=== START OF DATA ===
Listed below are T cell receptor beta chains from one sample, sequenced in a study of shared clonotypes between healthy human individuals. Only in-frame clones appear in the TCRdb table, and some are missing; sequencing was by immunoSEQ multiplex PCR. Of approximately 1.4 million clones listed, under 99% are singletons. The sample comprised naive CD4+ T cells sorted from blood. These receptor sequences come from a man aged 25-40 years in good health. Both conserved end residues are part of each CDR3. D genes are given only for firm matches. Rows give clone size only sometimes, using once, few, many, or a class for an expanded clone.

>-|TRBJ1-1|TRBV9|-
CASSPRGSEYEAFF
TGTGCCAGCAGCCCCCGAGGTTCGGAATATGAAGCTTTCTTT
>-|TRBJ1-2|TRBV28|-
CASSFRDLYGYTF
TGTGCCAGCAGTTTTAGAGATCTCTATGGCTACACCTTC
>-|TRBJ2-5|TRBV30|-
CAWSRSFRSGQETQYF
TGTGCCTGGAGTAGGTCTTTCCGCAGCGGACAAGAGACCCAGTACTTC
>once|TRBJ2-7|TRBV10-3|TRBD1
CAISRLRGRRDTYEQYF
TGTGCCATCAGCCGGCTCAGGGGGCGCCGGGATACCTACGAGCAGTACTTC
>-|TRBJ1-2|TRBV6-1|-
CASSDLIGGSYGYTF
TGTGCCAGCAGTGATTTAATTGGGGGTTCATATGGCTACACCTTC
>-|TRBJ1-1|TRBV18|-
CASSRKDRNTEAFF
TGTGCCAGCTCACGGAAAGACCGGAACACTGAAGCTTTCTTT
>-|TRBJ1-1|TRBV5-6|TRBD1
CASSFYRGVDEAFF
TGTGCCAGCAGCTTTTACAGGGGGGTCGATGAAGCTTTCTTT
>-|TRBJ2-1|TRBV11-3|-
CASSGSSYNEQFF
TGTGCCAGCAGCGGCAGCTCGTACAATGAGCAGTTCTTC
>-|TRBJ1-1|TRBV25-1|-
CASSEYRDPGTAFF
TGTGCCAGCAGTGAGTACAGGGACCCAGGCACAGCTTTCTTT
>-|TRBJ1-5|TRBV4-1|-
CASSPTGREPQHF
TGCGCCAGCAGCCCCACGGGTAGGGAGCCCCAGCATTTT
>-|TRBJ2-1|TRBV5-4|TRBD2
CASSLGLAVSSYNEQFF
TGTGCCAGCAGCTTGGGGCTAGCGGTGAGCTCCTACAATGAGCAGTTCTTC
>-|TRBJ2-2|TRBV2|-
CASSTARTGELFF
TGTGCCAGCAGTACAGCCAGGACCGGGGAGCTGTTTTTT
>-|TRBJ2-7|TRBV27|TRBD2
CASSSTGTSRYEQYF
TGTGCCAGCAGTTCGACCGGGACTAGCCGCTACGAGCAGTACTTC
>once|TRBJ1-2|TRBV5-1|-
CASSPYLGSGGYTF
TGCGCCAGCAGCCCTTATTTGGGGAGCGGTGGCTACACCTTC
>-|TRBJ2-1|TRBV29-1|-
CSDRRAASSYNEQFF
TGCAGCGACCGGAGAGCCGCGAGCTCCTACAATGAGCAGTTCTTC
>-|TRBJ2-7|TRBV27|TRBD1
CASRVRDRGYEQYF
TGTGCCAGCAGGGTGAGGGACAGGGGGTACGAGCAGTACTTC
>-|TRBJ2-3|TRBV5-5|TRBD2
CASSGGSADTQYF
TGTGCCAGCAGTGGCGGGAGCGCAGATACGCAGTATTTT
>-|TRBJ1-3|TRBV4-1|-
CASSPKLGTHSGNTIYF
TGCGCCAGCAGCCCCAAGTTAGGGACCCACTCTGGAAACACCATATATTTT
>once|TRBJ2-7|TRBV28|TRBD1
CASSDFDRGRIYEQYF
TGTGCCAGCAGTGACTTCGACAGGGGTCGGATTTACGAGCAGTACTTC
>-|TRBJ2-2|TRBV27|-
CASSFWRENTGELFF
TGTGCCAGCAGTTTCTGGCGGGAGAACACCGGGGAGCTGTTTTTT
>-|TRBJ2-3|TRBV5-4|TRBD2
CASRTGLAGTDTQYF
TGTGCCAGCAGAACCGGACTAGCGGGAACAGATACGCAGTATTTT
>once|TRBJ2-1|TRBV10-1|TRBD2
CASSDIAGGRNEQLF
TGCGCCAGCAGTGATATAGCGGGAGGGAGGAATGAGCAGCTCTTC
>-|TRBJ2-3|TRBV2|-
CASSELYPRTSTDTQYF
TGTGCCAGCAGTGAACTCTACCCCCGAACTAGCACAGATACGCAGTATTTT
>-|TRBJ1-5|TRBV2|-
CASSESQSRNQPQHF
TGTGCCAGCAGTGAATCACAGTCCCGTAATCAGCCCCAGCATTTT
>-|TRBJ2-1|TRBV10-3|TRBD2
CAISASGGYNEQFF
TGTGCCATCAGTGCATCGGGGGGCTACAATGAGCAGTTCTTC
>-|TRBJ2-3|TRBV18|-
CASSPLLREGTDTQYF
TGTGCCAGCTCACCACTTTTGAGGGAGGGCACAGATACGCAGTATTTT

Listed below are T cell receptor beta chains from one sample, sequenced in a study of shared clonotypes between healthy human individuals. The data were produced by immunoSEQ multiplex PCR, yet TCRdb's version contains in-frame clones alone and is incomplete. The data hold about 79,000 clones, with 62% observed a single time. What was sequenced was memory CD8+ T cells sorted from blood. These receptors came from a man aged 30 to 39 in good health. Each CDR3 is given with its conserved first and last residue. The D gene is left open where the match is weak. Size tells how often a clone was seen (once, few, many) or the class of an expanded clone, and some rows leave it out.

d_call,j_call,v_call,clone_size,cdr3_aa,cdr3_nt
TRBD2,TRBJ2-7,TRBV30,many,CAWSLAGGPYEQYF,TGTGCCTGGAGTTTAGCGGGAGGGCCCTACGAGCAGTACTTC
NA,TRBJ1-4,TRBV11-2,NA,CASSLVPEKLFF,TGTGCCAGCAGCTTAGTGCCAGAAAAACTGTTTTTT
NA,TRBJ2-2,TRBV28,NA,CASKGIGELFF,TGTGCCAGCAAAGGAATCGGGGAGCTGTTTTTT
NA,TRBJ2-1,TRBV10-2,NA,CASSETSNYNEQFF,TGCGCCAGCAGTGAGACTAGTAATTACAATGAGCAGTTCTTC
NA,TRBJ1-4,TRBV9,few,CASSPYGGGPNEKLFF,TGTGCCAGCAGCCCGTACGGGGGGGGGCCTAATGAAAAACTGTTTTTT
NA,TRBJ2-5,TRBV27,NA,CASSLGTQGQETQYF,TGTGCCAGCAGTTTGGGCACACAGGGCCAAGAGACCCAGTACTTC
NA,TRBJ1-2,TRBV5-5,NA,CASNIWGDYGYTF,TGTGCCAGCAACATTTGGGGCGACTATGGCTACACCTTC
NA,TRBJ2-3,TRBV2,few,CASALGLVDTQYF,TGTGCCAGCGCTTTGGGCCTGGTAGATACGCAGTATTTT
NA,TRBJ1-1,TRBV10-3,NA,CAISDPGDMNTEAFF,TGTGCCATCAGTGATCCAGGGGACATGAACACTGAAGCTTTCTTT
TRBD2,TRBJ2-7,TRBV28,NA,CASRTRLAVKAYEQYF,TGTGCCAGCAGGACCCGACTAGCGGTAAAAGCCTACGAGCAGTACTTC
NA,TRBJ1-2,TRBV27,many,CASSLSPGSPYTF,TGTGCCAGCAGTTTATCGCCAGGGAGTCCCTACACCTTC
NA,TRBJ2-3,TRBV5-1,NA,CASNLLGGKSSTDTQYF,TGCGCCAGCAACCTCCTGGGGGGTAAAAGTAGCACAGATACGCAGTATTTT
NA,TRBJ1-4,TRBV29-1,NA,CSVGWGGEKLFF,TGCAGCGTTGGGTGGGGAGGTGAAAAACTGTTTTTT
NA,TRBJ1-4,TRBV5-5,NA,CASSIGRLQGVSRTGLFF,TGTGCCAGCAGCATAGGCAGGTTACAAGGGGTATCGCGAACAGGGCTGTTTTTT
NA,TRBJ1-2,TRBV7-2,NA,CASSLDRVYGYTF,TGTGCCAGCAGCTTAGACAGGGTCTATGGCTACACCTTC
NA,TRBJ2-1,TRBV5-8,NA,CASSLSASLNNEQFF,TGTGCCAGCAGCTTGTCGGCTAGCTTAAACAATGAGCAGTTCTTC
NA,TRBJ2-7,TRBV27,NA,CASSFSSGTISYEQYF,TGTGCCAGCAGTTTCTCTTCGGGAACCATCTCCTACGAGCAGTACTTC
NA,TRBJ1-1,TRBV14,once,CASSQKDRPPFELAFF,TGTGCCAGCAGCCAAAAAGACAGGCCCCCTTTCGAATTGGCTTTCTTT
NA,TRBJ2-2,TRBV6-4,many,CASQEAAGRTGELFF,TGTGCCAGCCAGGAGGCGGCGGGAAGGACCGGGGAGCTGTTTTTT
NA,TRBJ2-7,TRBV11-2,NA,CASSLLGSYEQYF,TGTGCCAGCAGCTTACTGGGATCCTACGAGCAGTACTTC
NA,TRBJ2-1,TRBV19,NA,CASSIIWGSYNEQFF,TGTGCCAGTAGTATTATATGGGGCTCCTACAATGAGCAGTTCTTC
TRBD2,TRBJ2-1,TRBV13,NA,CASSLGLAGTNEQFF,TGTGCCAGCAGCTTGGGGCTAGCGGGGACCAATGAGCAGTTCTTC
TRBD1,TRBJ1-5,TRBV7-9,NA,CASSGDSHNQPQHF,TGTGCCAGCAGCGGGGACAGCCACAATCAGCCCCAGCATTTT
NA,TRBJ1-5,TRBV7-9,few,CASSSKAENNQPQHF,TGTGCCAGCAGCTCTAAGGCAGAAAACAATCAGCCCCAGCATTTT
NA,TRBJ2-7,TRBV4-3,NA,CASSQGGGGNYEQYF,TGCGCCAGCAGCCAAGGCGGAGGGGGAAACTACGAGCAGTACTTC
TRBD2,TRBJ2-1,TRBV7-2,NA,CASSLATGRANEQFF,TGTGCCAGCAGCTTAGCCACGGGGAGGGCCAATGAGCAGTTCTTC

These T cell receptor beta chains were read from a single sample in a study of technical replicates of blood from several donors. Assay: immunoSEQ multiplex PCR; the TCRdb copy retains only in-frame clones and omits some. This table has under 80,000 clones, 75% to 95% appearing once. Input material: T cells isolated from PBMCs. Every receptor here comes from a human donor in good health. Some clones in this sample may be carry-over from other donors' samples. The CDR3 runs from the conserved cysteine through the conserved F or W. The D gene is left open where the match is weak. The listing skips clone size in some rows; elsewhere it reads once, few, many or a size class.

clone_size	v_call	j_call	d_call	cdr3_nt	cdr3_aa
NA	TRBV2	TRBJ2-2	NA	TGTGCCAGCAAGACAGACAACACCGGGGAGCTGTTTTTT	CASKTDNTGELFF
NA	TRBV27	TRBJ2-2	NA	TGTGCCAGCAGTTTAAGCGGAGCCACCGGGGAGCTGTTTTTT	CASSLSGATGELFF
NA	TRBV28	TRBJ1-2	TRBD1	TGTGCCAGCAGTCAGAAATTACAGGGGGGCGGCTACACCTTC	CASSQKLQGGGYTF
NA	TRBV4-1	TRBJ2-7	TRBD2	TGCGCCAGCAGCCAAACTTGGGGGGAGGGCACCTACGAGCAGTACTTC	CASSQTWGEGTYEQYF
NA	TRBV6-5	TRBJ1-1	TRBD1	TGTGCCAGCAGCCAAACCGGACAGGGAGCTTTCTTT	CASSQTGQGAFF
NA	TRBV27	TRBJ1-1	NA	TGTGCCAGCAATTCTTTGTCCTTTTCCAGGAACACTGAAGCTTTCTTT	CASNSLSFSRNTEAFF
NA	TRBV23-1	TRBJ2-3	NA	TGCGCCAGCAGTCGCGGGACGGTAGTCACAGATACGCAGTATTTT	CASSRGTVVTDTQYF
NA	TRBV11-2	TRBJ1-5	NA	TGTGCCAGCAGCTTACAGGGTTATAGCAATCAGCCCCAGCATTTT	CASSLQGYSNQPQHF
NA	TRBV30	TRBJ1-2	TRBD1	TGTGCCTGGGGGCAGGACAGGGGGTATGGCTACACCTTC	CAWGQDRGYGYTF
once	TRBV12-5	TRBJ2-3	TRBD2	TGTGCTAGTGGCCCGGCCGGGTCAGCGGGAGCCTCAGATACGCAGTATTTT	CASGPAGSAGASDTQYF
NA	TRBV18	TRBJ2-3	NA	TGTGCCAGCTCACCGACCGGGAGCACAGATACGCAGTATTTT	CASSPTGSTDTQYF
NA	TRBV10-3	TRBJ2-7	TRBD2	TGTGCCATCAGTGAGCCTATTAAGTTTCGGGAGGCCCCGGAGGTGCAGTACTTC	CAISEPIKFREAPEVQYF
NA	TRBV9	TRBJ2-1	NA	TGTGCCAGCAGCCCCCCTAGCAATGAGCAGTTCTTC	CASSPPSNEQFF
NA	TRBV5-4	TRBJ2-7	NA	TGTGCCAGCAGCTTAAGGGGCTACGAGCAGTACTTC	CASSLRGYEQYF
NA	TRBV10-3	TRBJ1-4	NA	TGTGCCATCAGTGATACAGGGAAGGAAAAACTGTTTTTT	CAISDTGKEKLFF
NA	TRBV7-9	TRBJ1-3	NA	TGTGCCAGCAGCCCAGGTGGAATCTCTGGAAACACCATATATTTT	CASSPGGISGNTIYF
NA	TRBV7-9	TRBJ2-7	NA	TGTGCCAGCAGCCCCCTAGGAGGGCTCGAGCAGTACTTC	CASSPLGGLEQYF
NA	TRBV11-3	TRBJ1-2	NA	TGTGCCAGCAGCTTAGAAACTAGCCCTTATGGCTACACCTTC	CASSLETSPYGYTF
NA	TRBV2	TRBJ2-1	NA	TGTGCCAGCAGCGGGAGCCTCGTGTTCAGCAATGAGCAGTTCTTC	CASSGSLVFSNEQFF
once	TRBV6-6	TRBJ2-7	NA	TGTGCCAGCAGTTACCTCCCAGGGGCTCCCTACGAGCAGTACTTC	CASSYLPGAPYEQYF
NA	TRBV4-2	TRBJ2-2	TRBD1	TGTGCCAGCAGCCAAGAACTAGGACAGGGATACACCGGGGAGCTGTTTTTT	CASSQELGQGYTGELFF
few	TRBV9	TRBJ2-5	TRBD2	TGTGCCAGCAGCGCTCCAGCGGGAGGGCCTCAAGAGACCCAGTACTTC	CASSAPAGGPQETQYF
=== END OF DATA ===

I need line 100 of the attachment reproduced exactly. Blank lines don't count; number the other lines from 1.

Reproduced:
NA,TRBJ2-2,TRBV6-4,many,CASQEAAGRTGELFF,TGTGCCAGCCAGGAGGCGGCGGGAAGGACCGGGGAGCTGTTTTTT